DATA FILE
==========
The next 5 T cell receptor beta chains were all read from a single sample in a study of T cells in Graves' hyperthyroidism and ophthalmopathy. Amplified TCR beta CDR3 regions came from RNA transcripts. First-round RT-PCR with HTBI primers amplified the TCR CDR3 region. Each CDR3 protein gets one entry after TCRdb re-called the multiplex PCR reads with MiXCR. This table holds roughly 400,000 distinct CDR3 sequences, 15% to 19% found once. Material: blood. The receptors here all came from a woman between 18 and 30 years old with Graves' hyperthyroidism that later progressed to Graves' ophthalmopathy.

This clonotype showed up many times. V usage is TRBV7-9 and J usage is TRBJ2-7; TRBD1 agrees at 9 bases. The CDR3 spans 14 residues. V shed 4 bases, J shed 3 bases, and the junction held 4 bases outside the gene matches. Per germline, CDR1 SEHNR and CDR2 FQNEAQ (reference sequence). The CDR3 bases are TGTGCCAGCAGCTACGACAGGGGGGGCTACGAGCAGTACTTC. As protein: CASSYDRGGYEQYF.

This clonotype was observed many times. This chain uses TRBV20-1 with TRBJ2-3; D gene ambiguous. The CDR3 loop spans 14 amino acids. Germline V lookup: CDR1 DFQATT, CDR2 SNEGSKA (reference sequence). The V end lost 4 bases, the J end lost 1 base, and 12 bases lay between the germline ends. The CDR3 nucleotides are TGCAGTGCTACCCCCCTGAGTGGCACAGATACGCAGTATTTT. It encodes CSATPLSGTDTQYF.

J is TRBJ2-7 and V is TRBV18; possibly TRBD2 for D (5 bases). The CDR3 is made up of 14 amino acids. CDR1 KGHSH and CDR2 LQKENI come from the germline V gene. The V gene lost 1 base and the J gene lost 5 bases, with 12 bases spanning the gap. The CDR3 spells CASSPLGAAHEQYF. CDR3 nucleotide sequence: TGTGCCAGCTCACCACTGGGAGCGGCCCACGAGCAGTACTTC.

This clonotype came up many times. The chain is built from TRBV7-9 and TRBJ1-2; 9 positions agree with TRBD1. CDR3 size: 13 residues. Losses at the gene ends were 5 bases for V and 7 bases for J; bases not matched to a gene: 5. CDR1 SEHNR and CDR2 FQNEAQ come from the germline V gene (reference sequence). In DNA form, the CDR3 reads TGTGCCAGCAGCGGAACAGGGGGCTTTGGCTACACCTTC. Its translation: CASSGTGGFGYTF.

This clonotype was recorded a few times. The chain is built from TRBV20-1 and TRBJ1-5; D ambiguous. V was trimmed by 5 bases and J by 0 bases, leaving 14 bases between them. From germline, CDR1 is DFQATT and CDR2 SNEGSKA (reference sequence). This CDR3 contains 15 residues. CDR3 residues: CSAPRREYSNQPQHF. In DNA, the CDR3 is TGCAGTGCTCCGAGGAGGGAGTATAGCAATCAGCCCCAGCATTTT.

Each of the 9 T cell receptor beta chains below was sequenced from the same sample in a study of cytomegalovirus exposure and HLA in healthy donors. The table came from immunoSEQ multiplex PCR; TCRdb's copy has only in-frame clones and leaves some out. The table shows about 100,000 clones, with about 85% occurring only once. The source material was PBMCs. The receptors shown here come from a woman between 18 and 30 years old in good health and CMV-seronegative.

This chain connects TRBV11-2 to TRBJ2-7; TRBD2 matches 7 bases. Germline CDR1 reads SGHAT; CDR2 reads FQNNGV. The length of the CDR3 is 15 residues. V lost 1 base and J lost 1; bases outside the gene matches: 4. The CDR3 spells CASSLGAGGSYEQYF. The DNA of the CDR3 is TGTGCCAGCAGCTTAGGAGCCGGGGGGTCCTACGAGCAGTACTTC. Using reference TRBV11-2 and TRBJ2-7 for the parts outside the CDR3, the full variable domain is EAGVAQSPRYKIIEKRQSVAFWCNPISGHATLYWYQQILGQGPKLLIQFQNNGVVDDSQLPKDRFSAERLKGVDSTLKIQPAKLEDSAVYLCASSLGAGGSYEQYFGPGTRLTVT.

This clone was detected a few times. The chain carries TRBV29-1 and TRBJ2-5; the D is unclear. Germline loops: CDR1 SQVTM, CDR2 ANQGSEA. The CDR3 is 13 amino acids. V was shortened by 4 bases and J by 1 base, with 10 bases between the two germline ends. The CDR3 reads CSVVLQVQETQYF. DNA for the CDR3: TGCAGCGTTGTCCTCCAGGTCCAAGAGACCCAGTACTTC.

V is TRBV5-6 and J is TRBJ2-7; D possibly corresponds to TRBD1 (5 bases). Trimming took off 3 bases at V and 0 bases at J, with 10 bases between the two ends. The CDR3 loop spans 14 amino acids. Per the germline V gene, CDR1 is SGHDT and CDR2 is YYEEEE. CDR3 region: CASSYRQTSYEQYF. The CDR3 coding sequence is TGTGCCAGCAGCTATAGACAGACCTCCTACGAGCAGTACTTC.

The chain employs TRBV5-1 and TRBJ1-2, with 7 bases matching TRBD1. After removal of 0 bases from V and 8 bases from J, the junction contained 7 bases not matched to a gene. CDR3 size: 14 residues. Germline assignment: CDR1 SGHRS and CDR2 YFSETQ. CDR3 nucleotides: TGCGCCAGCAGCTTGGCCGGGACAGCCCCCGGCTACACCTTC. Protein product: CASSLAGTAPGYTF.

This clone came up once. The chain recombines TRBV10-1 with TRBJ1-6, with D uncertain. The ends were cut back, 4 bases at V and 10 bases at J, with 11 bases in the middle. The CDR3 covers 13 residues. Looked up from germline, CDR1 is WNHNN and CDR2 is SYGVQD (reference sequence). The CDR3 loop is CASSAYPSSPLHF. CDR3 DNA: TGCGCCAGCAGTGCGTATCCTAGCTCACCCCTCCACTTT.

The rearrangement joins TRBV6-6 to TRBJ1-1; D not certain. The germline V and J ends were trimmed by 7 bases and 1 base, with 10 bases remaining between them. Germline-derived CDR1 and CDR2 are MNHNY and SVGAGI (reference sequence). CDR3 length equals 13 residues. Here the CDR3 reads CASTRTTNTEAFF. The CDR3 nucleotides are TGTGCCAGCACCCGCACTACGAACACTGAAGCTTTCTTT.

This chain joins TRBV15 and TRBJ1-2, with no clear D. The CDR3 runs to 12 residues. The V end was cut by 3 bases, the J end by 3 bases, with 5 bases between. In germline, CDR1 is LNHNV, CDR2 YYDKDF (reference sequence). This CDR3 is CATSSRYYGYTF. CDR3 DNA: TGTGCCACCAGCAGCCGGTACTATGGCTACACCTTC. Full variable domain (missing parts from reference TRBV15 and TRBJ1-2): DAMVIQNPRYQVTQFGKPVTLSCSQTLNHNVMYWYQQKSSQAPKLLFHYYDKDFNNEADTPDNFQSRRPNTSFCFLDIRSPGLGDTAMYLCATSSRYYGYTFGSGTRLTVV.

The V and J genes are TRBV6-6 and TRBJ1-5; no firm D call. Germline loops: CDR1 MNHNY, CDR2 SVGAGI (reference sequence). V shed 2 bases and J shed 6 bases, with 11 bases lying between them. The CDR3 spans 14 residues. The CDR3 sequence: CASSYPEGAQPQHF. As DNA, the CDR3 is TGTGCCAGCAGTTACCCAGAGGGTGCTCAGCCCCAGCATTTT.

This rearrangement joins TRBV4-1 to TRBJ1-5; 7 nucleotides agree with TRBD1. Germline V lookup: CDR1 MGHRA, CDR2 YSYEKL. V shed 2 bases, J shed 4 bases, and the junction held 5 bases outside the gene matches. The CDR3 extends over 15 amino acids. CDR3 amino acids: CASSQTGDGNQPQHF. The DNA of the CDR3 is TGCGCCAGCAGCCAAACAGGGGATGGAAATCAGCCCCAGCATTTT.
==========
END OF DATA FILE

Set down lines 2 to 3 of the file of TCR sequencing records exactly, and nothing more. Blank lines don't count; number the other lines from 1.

This clonotype showed up many times. V usage is TRBV7-9 and J usage is TRBJ2-7; TRBD1 agrees at 9 bases. The CDR3 spans 14 residues. V shed 4 bases, J shed 3 bases, and the junction held 4 bases outside the gene matches. Per germline, CDR1 SEHNR and CDR2 FQNEAQ (reference sequence). The CDR3 bases are TGTGCCAGCAGCTACGACAGGGGGGGCTACGAGCAGTACTTC. As protein: CASSYDRGGYEQYF.

This clonotype was observed many times. This chain uses TRBV20-1 with TRBJ2-3; D gene ambiguous. The CDR3 loop spans 14 amino acids. Germline V lookup: CDR1 DFQATT, CDR2 SNEGSKA (reference sequence). The V end lost 4 bases, the J end lost 1 base, and 12 bases lay between the germline ends. The CDR3 nucleotides are TGCAGTGCTACCCCCCTGAGTGGCACAGATACGCAGTATTTT. It encodes CSATPLSGTDTQYF.